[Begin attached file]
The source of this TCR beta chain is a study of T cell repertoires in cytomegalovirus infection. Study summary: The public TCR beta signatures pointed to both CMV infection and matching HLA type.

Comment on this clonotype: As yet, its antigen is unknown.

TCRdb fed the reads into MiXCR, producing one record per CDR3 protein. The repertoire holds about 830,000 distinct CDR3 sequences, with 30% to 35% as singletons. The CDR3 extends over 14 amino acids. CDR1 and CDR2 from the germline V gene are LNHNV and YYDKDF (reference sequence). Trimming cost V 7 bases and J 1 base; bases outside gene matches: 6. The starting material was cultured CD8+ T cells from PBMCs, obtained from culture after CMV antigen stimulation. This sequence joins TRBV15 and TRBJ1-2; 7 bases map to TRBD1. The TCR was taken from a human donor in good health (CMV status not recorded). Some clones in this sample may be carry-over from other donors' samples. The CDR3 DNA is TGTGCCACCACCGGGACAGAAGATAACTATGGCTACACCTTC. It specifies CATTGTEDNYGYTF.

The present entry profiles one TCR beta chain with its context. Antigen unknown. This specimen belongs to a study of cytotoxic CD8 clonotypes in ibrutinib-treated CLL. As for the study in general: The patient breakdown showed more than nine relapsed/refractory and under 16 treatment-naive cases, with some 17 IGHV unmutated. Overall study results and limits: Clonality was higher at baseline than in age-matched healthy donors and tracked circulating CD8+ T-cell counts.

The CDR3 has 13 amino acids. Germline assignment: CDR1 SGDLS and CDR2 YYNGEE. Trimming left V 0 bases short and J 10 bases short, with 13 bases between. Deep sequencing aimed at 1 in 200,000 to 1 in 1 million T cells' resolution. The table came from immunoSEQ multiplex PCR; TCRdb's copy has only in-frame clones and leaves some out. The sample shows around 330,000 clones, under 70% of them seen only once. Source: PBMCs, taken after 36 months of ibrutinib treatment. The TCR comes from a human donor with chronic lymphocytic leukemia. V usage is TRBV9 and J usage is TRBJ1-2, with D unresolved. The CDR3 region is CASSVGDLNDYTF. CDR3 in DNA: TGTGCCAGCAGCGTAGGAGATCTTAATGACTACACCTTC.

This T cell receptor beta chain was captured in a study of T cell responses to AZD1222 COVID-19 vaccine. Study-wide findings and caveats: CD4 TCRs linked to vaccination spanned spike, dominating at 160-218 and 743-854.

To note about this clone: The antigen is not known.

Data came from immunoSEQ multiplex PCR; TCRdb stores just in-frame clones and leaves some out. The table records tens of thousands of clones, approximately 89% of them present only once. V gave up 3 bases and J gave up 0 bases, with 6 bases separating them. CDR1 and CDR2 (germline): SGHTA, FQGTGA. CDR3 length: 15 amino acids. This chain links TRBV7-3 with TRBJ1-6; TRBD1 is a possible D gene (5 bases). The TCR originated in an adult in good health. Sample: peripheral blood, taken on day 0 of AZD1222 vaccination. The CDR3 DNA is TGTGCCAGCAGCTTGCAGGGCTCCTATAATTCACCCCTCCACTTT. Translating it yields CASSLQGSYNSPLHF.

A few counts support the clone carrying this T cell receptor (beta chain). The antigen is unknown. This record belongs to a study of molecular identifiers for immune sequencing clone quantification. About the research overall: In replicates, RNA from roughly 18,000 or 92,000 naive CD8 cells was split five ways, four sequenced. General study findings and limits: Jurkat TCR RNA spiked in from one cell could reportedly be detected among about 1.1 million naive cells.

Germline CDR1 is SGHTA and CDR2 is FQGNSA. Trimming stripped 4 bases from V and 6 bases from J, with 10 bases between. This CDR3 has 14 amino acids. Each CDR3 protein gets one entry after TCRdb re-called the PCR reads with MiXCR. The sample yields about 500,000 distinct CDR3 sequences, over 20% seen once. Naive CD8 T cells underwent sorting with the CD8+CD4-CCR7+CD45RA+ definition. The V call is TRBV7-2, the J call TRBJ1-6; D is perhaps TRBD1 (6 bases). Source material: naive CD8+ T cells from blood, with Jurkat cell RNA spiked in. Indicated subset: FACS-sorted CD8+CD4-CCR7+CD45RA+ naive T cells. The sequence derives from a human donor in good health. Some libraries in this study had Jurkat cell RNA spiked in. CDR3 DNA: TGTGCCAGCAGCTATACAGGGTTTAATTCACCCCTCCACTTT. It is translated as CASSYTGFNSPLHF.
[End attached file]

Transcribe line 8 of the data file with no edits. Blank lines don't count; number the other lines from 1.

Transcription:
Data came from immunoSEQ multiplex PCR; TCRdb stores just in-frame clones and leaves some out. The table records tens of thousands of clones, approximately 89% of them present only once. V gave up 3 bases and J gave up 0 bases, with 6 bases separating them. CDR1 and CDR2 (germline): SGHTA, FQGTGA. CDR3 length: 15 amino acids. This chain links TRBV7-3 with TRBJ1-6; TRBD1 is a possible D gene (5 bases). The TCR originated in an adult in good health. Sample: peripheral blood, taken on day 0 of AZD1222 vaccination. The CDR3 DNA is TGTGCCAGCAGCTTGCAGGGCTCCTATAATTCACCCCTCCACTTT. Translating it yields CASSLQGSYNSPLHF.